What does the nonparametric method mean?
The non-parametric method refers to a type of statistic that does not require that the population analyzed respect certain assumptions or certain parameters. Well-known statistical methods such as ANOVA, Pearson correlation, t-test and others only provide valid information about the data analyzed if the underlying population meets certain assumptions. One of the most common assumptions is that demographics have a “normal distribution”.
However, parametric statistics can also be applied to populations with other known types of distribution. Nonparametric statistics do not require that demographic data meet the assumptions required for parametric statistics. Consequently, non-parametric statistics fall into a category of statistics sometimes called without distribution. Often, nonparametric methods will be used when the population data have an unknown distribution, or when the sample size is small.
Explanation of the non-parametric method
Parametric and non-parametric methods are often used on different types of data. Parametric statistics generally require interval or report data. An example of this type of data is the age, income, height and weight in which the values are continuous and the intervals between the values have meaning.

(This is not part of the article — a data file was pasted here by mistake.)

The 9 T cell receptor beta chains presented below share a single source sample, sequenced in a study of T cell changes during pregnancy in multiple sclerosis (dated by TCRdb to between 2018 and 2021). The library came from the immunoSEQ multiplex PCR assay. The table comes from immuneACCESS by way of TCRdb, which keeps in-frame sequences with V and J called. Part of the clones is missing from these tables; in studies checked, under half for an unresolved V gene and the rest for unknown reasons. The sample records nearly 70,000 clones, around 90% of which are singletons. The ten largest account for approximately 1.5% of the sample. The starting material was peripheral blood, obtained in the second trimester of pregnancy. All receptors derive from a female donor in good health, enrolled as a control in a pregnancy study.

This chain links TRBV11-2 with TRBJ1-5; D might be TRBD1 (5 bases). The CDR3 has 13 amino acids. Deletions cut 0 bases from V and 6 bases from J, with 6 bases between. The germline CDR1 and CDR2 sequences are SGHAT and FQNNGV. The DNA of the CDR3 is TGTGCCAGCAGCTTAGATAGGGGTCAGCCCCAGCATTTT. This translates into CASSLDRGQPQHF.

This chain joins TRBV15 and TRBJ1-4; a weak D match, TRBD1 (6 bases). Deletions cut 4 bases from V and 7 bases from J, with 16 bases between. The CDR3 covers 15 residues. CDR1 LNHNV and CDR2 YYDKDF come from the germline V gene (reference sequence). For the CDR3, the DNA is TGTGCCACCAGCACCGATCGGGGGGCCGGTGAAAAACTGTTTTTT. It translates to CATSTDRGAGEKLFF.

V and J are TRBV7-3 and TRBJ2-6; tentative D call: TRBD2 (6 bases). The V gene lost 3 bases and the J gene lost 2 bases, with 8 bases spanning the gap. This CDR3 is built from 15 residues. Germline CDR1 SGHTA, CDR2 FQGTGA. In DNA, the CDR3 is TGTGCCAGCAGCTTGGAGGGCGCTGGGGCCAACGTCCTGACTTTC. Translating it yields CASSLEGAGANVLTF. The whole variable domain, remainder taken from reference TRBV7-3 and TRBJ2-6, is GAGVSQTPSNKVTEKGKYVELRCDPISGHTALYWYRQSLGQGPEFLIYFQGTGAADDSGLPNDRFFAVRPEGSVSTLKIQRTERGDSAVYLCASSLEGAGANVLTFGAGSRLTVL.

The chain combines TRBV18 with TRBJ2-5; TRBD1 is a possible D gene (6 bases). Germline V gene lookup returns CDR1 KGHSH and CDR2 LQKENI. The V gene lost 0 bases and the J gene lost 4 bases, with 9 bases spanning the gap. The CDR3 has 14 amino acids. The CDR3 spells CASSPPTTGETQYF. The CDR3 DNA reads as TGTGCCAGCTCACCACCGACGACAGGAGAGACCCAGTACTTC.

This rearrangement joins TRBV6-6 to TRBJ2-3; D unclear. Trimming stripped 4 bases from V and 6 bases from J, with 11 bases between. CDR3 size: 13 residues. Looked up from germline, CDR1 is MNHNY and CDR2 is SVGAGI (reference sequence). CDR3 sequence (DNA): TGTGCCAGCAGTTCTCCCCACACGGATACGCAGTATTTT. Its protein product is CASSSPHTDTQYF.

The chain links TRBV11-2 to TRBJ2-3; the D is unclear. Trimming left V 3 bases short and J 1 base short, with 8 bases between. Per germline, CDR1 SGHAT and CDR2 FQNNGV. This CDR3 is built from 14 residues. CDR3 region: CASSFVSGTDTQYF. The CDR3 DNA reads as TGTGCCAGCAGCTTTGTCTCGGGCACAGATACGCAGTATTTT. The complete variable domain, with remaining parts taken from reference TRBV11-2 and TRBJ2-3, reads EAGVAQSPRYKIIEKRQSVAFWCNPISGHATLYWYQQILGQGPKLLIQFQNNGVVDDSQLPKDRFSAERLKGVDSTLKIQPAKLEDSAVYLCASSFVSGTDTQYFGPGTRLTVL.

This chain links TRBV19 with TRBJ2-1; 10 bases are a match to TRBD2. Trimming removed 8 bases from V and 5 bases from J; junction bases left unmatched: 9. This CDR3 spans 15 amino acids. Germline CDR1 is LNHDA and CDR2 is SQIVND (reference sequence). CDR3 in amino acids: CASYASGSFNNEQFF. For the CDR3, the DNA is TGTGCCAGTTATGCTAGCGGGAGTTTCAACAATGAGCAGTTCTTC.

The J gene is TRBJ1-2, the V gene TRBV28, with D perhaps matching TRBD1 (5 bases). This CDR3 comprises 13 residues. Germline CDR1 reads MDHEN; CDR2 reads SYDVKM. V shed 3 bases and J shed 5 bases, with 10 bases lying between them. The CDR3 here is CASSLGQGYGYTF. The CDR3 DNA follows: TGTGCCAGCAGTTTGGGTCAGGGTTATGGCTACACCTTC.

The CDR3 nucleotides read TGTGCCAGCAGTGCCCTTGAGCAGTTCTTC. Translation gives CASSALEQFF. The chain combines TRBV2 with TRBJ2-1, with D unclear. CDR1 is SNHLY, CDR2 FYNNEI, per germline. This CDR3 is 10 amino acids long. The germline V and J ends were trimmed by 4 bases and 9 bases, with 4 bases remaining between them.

On the other hand, non-parametric statistics are generally used on nominal or ordinal data. Nominal variables are variables for which values have no quantitative value. Common nominal variables in social science research, for example, include sex, the possible values of which are separate categories, “male” and “female”. The other common dummy variables in social science research are race, marital status, education level and employment status (salaried versus unemployed).
Ordinal variables are those in which the value suggests a certain order. An example of an ordinal variable would be if a survey respondent asked, “On a scale of 1 to 5, 1 being Extremely Dissatisfied and 5 Extremely Satisfied, how would you rate your experience with the cable operator?
Although non-parametric statistics have the advantage of having to answer a few hypotheses, they are less powerful than parametric statistics. This means that they may not show a relationship between two variables when in fact one exists.
Common nonparametric tests include Chi Square, Wilcoxon rank sum test, Kruskal-Wallis test, and Spearman rank order correlation.